This morning I participated in the Project Higgins announcement held at the Tribeca Grill in lower Manhattan. It was a freezing cold day with biting winds, but inside the screening room we had some realistic and future-looking discussions about user-centric identity. Just the topic, I know you are thinking, that you would come out for on a cold New York City day. And you would be right.
Project Higgins is the cornerstone open source project of a coalition led by the Berkman Center for Internet & Society at Harvard Law School, IBM, Novell, and Parity Communications. The project is being hosted at Eclipse and is all about giving users control over all the little pieces around that Web that constitute, in aggregate, their digital identity.
The press release is here. This is an excerpt from the release:
This is the first user-centric identity management effort to follow the open source software model, where hundreds of thousands of developers contribute -- and continually drive improvements through collaborative innovation. Being an open source effort, Higgins will support any computer running Linux, Windows or any operating system, and will support any identity management system.
Higgins will make it simple and secure for someone to change an address across all their online accounts with a single keystroke; delegate who can see what elements of their medical records; or change a password across online banking and brokerage accounts. For example, a person can grant their insurance company broad access to their personal information and medical records, while at the same time limiting the amount of data made available to their cable company. In turn, businesses can create new channels of communication with customers -- enabling information to be shared securely across networks to deliver targeted, relevant products and services.
To spur swift adoption of Higgins by the broadest community of software developers, IBM, Novell and Parity Communications are contributing software code to Higgins, and will be joined by other technology companies who are expected to participate in the project. IBM plans to incorporate Higgins technology within its Tivoli identity management software, with added support by independent software vendors and IBM's consulting services division.
Higgins will act as a standards accelerator for security standards such as those being developed in OASIS for web services. That is, having code readily available will allow more people to produce software and services that implement these standards correctly and quickly. Among the things I spoke about today, I emphasized that there was now a strong expectation that managing user identity successfully will only be done via architectures like this that are created by a community. See my blog entry from yesterday for more on that, as well as the importance of the transparency and certainty that truly open projects can bring.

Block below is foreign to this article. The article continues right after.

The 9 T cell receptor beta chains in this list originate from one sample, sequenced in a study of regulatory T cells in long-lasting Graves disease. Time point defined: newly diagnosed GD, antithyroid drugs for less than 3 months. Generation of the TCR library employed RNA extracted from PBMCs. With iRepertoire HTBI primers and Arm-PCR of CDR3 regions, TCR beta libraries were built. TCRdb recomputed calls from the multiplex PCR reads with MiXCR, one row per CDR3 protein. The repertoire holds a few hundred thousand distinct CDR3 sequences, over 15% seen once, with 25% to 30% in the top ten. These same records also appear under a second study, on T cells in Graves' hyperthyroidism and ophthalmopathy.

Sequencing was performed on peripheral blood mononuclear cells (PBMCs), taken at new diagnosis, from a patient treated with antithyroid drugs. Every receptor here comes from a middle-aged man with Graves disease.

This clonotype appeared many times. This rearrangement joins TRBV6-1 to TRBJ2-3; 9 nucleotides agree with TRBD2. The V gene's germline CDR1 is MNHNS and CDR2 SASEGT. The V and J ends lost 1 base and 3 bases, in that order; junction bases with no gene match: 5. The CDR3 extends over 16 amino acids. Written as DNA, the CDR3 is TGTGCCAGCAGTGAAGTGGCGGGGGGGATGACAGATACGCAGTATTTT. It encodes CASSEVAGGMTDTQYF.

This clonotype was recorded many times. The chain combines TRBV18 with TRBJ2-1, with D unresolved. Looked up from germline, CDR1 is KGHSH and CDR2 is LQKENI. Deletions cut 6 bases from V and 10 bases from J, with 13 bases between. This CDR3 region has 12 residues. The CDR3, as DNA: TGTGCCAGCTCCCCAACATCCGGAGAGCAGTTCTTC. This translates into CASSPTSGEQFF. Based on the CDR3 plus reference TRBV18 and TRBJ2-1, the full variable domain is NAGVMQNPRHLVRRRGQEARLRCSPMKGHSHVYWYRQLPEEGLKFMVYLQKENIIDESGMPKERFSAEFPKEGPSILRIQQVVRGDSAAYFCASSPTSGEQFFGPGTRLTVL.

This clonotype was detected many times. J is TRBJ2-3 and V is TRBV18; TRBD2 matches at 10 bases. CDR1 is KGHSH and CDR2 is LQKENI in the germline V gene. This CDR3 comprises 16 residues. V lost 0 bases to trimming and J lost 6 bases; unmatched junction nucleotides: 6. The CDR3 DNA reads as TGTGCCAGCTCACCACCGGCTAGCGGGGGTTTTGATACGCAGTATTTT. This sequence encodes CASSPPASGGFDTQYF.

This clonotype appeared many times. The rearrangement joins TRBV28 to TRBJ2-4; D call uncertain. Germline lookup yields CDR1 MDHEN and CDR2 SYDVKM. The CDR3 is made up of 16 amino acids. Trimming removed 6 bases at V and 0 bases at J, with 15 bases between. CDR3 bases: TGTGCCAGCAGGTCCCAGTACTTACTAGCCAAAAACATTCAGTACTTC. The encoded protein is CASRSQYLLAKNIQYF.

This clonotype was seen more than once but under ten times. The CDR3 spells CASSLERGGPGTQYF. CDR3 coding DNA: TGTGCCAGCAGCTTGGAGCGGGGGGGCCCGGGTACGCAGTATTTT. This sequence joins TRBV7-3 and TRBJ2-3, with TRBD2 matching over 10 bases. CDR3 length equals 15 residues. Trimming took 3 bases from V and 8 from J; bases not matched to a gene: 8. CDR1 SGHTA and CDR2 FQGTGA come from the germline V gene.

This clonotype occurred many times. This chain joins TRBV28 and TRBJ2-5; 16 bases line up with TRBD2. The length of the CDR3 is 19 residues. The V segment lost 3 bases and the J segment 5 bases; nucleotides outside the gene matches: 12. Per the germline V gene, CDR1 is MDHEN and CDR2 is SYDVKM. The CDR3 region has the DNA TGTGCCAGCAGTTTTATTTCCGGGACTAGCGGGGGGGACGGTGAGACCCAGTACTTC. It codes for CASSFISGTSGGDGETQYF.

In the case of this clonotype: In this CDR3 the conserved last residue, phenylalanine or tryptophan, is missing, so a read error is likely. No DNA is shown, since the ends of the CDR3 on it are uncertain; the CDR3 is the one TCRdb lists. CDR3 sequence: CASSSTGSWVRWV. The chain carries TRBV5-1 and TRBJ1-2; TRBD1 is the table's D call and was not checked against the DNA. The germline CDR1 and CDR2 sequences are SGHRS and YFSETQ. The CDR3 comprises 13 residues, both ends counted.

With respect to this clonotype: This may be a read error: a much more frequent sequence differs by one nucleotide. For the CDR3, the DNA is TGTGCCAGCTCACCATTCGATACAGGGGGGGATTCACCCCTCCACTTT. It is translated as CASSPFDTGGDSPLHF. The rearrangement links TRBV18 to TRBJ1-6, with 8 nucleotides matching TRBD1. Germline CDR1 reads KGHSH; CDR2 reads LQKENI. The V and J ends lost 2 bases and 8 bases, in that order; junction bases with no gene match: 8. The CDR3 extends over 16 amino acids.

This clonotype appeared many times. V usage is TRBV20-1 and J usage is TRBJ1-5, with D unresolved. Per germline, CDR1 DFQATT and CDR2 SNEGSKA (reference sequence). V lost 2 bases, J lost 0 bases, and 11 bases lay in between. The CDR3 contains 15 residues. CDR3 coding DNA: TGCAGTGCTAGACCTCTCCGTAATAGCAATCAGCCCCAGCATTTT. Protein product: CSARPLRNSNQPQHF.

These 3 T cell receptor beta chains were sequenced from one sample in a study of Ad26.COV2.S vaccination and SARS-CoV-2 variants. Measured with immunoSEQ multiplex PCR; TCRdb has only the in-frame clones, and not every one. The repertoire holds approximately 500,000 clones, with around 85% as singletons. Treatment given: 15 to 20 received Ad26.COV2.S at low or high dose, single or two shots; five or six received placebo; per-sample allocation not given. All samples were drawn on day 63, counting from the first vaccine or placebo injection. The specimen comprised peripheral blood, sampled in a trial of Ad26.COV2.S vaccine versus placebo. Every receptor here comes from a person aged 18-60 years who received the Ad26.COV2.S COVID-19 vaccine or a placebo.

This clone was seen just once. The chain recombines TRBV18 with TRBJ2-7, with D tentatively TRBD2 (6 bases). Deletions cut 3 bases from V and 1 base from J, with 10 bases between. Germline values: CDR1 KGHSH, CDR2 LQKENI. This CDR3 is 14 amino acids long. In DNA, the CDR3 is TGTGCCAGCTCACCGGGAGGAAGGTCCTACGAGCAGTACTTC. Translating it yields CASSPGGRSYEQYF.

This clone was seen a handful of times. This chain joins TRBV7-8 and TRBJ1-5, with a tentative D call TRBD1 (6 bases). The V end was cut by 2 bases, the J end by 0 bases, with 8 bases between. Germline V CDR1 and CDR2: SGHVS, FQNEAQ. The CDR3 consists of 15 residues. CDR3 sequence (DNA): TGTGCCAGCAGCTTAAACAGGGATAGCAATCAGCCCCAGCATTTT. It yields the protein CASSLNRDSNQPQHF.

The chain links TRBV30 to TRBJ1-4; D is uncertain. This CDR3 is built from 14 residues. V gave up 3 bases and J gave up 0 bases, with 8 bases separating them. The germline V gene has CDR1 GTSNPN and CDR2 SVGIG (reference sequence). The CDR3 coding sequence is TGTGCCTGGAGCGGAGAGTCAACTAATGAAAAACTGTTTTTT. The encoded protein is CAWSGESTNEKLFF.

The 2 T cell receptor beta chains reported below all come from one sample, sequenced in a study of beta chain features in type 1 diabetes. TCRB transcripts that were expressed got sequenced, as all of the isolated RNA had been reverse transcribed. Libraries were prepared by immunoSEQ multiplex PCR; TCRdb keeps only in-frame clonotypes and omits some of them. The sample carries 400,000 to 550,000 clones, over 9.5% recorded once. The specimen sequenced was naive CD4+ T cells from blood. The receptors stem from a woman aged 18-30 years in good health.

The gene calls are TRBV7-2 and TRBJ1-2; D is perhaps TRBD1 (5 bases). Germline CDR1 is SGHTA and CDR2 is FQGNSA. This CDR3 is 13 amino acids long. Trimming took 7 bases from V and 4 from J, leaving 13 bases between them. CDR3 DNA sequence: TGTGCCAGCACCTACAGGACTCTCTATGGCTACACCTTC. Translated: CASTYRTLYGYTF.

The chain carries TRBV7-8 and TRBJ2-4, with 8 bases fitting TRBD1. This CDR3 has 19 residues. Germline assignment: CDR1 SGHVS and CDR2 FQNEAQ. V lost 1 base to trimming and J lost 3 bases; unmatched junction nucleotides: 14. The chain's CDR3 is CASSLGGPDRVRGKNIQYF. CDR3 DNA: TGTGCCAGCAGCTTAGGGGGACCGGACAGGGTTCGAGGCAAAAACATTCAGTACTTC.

Before I give my usual listings of press links I have to tell you two things that Higgins is not.
- It is not anti-Microsoft InfoCard. InfoCard can be one storage source for digital user credentials, but it need not be the only one. Higgins will work with this information stored locally, on a device, or held by a trusted third party. You decide. Thats the point. Higgins will work if you love Windows, Linux, the Mac, whatever. Given the similarity in the areas in which Higgins and InfoCard are trying to provide solutions, I understand the confusion. By the way, Microsoft has been working with the Berkman Center, IBM, Novell, Parity, et al, on the architecture for the overall solution.
- It is not anti-Liberty. Liberty is one way that people may federate identity, but that is at a lower level than Higgins. Higgins will be able to work with Liberty but will not require it.
Sorry if that ruins any conspiracy theories. Bear these in mind when you look at some of these articles (marked with a sigh).
- Red Herring: IBM Looks at Online Privacy: Consumers should control their data, not doctors, banks, and retail sites, says IBM.
- ChannelRegister: "Open source ID management puts users in control"
- Boston Globe: Harvard, tech firms push data privacy: Goal is to let Net users control the personal
- internetnews.com: Manage Your Own Identity Online
- ComputerWorld: Group backs new identity manager tool
- TechNewsWorld: IBM Open to Letting Consumers Control Identity Info
- [sigh] VNUNet.com: IBM backs open source alternative to Microsoft's Infocard: IBM and Novell set out to build identity management system
- [sigh] San Francisco Chronicle: IBM, Harvard linking up to challenge Microsoft
- [sigh] CNet: Microsoft's InfoCard draws open-source response
- [sigh] The Seattle Times: IBM leads challenge to Infocard